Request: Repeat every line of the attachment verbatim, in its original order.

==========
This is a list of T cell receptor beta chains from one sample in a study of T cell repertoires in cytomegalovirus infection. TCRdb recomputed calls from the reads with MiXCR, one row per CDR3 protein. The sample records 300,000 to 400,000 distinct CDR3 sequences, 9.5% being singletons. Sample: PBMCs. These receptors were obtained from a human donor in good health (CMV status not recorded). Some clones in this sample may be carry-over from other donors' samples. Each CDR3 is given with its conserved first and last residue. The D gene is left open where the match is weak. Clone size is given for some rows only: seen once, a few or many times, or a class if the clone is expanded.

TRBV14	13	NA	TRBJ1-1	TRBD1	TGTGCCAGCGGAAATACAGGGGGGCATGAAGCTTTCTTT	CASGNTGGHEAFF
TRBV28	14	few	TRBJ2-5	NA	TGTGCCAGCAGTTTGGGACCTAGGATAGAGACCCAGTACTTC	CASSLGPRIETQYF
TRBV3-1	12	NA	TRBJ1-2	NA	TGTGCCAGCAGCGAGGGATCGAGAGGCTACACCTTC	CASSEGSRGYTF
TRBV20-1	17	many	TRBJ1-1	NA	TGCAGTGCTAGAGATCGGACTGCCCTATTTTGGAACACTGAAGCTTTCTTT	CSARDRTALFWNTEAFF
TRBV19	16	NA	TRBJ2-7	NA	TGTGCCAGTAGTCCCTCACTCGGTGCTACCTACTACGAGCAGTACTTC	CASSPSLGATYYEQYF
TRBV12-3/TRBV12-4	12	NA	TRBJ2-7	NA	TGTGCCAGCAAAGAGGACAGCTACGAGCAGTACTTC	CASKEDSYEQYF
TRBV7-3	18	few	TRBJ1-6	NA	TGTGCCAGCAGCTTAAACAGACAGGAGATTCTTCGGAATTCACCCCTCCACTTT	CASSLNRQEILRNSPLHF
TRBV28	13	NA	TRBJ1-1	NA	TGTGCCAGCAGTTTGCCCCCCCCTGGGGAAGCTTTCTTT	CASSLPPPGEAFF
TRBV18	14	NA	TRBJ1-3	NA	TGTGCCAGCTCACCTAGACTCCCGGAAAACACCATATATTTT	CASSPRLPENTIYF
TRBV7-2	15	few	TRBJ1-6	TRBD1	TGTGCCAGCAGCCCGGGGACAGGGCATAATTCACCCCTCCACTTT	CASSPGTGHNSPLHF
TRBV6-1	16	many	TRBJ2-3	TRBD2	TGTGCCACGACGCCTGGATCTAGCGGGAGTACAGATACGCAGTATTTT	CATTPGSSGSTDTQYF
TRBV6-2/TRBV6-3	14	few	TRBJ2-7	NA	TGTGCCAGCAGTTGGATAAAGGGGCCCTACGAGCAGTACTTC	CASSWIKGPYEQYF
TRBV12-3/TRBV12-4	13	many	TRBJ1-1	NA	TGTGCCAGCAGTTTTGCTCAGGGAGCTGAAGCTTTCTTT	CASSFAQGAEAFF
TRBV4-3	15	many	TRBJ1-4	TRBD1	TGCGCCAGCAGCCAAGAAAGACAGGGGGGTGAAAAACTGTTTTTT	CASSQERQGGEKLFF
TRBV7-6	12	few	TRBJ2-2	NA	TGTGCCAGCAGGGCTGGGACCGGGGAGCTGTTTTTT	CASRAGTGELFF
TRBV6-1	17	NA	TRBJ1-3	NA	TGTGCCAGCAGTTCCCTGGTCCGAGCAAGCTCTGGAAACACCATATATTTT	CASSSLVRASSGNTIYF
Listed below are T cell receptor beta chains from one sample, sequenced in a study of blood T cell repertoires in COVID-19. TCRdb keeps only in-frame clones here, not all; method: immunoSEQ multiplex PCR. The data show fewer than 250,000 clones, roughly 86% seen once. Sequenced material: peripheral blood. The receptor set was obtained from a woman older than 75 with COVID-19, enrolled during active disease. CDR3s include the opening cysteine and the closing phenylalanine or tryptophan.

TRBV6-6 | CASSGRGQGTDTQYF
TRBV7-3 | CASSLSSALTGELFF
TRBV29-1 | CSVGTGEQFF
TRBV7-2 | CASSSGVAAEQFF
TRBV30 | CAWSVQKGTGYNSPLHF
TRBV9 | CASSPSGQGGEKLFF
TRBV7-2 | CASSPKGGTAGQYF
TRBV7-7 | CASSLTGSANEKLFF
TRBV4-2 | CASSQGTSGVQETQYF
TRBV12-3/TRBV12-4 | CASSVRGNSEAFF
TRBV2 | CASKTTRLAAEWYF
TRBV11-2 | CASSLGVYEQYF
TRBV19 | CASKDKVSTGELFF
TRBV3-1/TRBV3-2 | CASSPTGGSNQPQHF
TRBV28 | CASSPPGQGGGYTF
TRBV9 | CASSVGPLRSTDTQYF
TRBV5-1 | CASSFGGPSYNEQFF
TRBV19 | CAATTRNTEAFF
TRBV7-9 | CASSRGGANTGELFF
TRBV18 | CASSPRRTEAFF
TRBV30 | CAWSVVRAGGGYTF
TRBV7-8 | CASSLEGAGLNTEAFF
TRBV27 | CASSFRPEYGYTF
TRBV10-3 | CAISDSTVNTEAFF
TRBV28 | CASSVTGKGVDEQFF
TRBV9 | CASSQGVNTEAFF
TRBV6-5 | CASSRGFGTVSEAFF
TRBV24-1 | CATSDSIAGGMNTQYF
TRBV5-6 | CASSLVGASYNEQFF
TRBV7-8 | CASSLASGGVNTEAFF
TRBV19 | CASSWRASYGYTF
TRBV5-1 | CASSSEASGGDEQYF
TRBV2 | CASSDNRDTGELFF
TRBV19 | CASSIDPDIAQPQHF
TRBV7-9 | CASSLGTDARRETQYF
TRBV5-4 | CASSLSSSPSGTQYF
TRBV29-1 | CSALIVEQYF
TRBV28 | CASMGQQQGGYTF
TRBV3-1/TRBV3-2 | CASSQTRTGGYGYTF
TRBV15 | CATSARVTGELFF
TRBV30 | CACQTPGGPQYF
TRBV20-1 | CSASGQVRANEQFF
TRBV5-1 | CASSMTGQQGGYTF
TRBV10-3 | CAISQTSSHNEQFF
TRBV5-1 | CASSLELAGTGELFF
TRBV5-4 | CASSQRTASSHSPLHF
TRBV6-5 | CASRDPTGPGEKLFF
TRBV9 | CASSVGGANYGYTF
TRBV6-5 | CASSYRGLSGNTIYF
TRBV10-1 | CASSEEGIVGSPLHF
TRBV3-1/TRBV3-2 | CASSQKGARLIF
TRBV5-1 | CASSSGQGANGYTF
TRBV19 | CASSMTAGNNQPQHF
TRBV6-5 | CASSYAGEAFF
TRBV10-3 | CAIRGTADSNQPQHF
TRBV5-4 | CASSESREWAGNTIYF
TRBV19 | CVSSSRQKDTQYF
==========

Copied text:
This is a list of T cell receptor beta chains from one sample in a study of T cell repertoires in cytomegalovirus infection. TCRdb recomputed calls from the reads with MiXCR, one row per CDR3 protein. The sample records 300,000 to 400,000 distinct CDR3 sequences, 9.5% being singletons. Sample: PBMCs. These receptors were obtained from a human donor in good health (CMV status not recorded). Some clones in this sample may be carry-over from other donors' samples. Each CDR3 is given with its conserved first and last residue. The D gene is left open where the match is weak. Clone size is given for some rows only: seen once, a few or many times, or a class if the clone is expanded.

TRBV14	13	NA	TRBJ1-1	TRBD1	TGTGCCAGCGGAAATACAGGGGGGCATGAAGCTTTCTTT	CASGNTGGHEAFF
TRBV28	14	few	TRBJ2-5	NA	TGTGCCAGCAGTTTGGGACCTAGGATAGAGACCCAGTACTTC	CASSLGPRIETQYF
TRBV3-1	12	NA	TRBJ1-2	NA	TGTGCCAGCAGCGAGGGATCGAGAGGCTACACCTTC	CASSEGSRGYTF
TRBV20-1	17	many	TRBJ1-1	NA	TGCAGTGCTAGAGATCGGACTGCCCTATTTTGGAACACTGAAGCTTTCTTT	CSARDRTALFWNTEAFF
TRBV19	16	NA	TRBJ2-7	NA	TGTGCCAGTAGTCCCTCACTCGGTGCTACCTACTACGAGCAGTACTTC	CASSPSLGATYYEQYF
TRBV12-3/TRBV12-4	12	NA	TRBJ2-7	NA	TGTGCCAGCAAAGAGGACAGCTACGAGCAGTACTTC	CASKEDSYEQYF
TRBV7-3	18	few	TRBJ1-6	NA	TGTGCCAGCAGCTTAAACAGACAGGAGATTCTTCGGAATTCACCCCTCCACTTT	CASSLNRQEILRNSPLHF
TRBV28	13	NA	TRBJ1-1	NA	TGTGCCAGCAGTTTGCCCCCCCCTGGGGAAGCTTTCTTT	CASSLPPPGEAFF
TRBV18	14	NA	TRBJ1-3	NA	TGTGCCAGCTCACCTAGACTCCCGGAAAACACCATATATTTT	CASSPRLPENTIYF
TRBV7-2	15	few	TRBJ1-6	TRBD1	TGTGCCAGCAGCCCGGGGACAGGGCATAATTCACCCCTCCACTTT	CASSPGTGHNSPLHF
TRBV6-1	16	many	TRBJ2-3	TRBD2	TGTGCCACGACGCCTGGATCTAGCGGGAGTACAGATACGCAGTATTTT	CATTPGSSGSTDTQYF
TRBV6-2/TRBV6-3	14	few	TRBJ2-7	NA	TGTGCCAGCAGTTGGATAAAGGGGCCCTACGAGCAGTACTTC	CASSWIKGPYEQYF
TRBV12-3/TRBV12-4	13	many	TRBJ1-1	NA	TGTGCCAGCAGTTTTGCTCAGGGAGCTGAAGCTTTCTTT	CASSFAQGAEAFF
TRBV4-3	15	many	TRBJ1-4	TRBD1	TGCGCCAGCAGCCAAGAAAGACAGGGGGGTGAAAAACTGTTTTTT	CASSQERQGGEKLFF
TRBV7-6	12	few	TRBJ2-2	NA	TGTGCCAGCAGGGCTGGGACCGGGGAGCTGTTTTTT	CASRAGTGELFF
TRBV6-1	17	NA	TRBJ1-3	NA	TGTGCCAGCAGTTCCCTGGTCCGAGCAAGCTCTGGAAACACCATATATTTT	CASSSLVRASSGNTIYF
Listed below are T cell receptor beta chains from one sample, sequenced in a study of blood T cell repertoires in COVID-19. TCRdb keeps only in-frame clones here, not all; method: immunoSEQ multiplex PCR. The data show fewer than 250,000 clones, roughly 86% seen once. Sequenced material: peripheral blood. The receptor set was obtained from a woman older than 75 with COVID-19, enrolled during active disease. CDR3s include the opening cysteine and the closing phenylalanine or tryptophan.

TRBV6-6 | CASSGRGQGTDTQYF
TRBV7-3 | CASSLSSALTGELFF
TRBV29-1 | CSVGTGEQFF
TRBV7-2 | CASSSGVAAEQFF
TRBV30 | CAWSVQKGTGYNSPLHF
TRBV9 | CASSPSGQGGEKLFF
TRBV7-2 | CASSPKGGTAGQYF
TRBV7-7 | CASSLTGSANEKLFF
TRBV4-2 | CASSQGTSGVQETQYF
TRBV12-3/TRBV12-4 | CASSVRGNSEAFF
TRBV2 | CASKTTRLAAEWYF
TRBV11-2 | CASSLGVYEQYF
TRBV19 | CASKDKVSTGELFF
TRBV3-1/TRBV3-2 | CASSPTGGSNQPQHF
TRBV28 | CASSPPGQGGGYTF
TRBV9 | CASSVGPLRSTDTQYF
TRBV5-1 | CASSFGGPSYNEQFF
TRBV19 | CAATTRNTEAFF
TRBV7-9 | CASSRGGANTGELFF
TRBV18 | CASSPRRTEAFF
TRBV30 | CAWSVVRAGGGYTF
TRBV7-8 | CASSLEGAGLNTEAFF
TRBV27 | CASSFRPEYGYTF
TRBV10-3 | CAISDSTVNTEAFF
TRBV28 | CASSVTGKGVDEQFF
TRBV9 | CASSQGVNTEAFF
TRBV6-5 | CASSRGFGTVSEAFF
TRBV24-1 | CATSDSIAGGMNTQYF
TRBV5-6 | CASSLVGASYNEQFF
TRBV7-8 | CASSLASGGVNTEAFF
TRBV19 | CASSWRASYGYTF
TRBV5-1 | CASSSEASGGDEQYF
TRBV2 | CASSDNRDTGELFF
TRBV19 | CASSIDPDIAQPQHF
TRBV7-9 | CASSLGTDARRETQYF
TRBV5-4 | CASSLSSSPSGTQYF
TRBV29-1 | CSALIVEQYF
TRBV28 | CASMGQQQGGYTF
TRBV3-1/TRBV3-2 | CASSQTRTGGYGYTF
TRBV15 | CATSARVTGELFF
TRBV30 | CACQTPGGPQYF
TRBV20-1 | CSASGQVRANEQFF
TRBV5-1 | CASSMTGQQGGYTF
TRBV10-3 | CAISQTSSHNEQFF
TRBV5-1 | CASSLELAGTGELFF
TRBV5-4 | CASSQRTASSHSPLHF
TRBV6-5 | CASRDPTGPGEKLFF
TRBV9 | CASSVGGANYGYTF
TRBV6-5 | CASSYRGLSGNTIYF
TRBV10-1 | CASSEEGIVGSPLHF
TRBV3-1/TRBV3-2 | CASSQKGARLIF
TRBV5-1 | CASSSGQGANGYTF
TRBV19 | CASSMTAGNNQPQHF
TRBV6-5 | CASSYAGEAFF
TRBV10-3 | CAIRGTADSNQPQHF
TRBV5-4 | CASSESREWAGNTIYF
TRBV19 | CVSSSRQKDTQYF